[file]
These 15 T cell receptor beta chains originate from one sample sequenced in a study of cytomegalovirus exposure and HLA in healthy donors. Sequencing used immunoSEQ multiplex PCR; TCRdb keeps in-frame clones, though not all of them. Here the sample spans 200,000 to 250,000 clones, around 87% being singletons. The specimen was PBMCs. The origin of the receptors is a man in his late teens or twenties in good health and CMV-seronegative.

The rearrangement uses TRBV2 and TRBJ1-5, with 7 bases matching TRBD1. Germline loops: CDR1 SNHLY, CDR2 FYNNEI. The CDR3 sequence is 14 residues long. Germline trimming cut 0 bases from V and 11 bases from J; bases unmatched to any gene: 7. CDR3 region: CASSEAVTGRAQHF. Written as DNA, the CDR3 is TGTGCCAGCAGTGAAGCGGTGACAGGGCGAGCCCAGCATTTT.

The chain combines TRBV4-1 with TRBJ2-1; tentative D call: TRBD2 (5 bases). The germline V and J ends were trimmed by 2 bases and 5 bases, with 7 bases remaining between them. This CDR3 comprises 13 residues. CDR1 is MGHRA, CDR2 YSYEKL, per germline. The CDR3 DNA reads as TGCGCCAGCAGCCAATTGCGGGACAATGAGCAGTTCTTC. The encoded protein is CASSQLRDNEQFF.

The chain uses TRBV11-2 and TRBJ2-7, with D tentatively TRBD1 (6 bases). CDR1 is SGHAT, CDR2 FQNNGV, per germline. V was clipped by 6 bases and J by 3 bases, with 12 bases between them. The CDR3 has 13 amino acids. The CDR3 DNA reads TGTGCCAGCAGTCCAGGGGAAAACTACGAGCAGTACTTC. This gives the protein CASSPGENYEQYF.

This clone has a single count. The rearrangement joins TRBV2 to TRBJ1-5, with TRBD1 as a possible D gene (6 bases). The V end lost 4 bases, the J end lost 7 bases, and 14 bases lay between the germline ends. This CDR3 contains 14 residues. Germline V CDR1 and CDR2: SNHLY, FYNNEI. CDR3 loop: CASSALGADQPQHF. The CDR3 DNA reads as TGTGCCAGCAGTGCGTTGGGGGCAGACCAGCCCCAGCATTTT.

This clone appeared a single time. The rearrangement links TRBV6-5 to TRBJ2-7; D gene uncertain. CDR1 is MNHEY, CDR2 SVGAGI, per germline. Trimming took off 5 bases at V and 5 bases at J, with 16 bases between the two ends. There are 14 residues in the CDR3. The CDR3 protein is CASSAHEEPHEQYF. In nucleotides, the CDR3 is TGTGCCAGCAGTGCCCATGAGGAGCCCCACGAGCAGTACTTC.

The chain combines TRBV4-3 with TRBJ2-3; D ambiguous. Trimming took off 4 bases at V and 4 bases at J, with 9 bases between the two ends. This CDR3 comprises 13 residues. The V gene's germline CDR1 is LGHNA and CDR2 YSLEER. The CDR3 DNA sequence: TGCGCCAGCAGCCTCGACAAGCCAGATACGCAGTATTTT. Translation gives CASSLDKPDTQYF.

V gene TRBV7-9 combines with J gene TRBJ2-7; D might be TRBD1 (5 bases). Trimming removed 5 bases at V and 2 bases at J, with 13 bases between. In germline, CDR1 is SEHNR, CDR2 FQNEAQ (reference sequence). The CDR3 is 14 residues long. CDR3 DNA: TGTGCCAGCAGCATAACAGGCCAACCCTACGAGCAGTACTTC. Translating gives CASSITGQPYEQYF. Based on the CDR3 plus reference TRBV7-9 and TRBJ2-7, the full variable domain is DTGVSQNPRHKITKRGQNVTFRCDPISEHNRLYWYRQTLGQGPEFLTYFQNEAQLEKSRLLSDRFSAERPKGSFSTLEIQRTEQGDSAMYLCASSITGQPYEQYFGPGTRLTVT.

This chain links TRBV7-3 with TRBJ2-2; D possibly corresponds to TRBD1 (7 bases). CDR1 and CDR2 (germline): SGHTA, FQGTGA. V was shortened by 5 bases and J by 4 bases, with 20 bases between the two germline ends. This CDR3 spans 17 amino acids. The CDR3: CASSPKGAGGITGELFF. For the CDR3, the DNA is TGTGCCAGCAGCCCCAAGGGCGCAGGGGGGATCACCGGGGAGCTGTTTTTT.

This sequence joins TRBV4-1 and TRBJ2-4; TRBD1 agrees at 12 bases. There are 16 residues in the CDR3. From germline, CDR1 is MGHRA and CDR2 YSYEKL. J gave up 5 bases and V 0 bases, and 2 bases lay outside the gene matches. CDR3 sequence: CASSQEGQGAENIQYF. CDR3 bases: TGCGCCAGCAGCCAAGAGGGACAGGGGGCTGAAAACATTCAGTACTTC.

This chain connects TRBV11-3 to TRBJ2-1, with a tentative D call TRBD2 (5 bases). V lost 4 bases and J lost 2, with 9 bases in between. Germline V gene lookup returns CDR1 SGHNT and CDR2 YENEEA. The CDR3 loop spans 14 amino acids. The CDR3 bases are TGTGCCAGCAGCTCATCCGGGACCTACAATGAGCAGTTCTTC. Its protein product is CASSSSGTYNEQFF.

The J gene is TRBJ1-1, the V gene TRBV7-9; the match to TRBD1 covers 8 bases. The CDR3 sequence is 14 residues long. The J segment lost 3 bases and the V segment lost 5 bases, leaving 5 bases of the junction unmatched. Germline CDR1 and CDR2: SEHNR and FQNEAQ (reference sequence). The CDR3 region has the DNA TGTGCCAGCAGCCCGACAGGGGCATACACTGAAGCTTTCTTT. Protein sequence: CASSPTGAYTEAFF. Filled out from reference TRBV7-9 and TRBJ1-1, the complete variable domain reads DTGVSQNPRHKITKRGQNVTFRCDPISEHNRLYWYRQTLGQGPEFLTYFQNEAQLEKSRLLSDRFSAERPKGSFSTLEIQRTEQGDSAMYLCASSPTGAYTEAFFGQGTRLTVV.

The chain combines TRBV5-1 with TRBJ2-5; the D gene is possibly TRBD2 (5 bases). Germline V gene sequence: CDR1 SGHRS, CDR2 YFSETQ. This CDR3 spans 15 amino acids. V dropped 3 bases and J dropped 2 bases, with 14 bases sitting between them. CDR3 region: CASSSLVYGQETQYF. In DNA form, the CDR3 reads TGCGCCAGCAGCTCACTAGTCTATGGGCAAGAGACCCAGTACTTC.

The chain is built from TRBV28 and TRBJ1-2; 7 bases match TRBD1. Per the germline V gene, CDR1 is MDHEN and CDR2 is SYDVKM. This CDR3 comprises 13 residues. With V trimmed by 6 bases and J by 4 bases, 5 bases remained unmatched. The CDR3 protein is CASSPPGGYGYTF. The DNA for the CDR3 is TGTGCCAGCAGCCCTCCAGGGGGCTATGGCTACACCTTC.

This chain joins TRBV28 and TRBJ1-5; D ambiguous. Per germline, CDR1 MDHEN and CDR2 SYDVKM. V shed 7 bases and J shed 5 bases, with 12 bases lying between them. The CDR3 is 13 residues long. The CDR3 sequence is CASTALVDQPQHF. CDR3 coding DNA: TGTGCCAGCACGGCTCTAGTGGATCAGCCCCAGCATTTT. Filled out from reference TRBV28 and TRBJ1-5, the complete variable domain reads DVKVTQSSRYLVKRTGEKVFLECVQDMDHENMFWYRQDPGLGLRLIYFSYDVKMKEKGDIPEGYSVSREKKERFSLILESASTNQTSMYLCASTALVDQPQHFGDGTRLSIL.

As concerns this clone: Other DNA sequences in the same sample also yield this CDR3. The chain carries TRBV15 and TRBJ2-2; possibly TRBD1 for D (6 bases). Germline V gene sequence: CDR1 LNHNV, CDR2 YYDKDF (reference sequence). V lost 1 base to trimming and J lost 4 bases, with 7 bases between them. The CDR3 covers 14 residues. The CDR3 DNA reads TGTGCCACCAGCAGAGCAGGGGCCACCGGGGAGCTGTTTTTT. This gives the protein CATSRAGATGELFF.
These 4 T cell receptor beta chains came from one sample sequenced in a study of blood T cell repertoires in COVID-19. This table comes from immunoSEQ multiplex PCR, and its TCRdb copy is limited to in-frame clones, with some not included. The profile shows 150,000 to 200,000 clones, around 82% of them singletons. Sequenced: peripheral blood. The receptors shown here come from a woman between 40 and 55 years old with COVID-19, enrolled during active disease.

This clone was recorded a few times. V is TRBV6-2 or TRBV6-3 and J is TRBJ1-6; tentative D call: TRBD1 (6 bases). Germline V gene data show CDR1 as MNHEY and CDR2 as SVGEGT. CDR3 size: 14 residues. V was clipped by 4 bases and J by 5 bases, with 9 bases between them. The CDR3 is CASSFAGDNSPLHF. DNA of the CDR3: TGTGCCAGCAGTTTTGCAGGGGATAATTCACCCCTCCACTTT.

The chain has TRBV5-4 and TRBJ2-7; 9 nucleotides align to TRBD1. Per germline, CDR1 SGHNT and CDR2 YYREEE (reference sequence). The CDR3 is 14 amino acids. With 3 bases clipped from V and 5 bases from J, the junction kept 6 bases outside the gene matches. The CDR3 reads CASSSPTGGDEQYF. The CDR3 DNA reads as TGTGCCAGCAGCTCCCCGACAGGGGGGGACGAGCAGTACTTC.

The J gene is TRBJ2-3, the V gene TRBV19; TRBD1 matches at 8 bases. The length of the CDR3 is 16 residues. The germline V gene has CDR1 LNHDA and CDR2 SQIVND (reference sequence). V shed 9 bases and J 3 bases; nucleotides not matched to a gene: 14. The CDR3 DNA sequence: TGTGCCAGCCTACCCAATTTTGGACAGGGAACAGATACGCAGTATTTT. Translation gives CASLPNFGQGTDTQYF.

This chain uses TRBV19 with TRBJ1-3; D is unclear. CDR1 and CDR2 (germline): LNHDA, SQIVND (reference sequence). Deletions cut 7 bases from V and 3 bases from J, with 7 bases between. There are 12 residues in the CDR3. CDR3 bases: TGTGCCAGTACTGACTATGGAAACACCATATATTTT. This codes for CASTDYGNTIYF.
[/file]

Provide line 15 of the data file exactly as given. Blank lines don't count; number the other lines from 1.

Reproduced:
This chain joins TRBV28 and TRBJ1-5; D ambiguous. Per germline, CDR1 MDHEN and CDR2 SYDVKM. V shed 7 bases and J shed 5 bases, with 12 bases lying between them. The CDR3 is 13 residues long. The CDR3 sequence is CASTALVDQPQHF. CDR3 coding DNA: TGTGCCAGCACGGCTCTAGTGGATCAGCCCCAGCATTTT. Filled out from reference TRBV28 and TRBJ1-5, the complete variable domain reads DVKVTQSSRYLVKRTGEKVFLECVQDMDHENMFWYRQDPGLGLRLIYFSYDVKMKEKGDIPEGYSVSREKKERFSLILESASTNQTSMYLCASTALVDQPQHFGDGTRLSIL.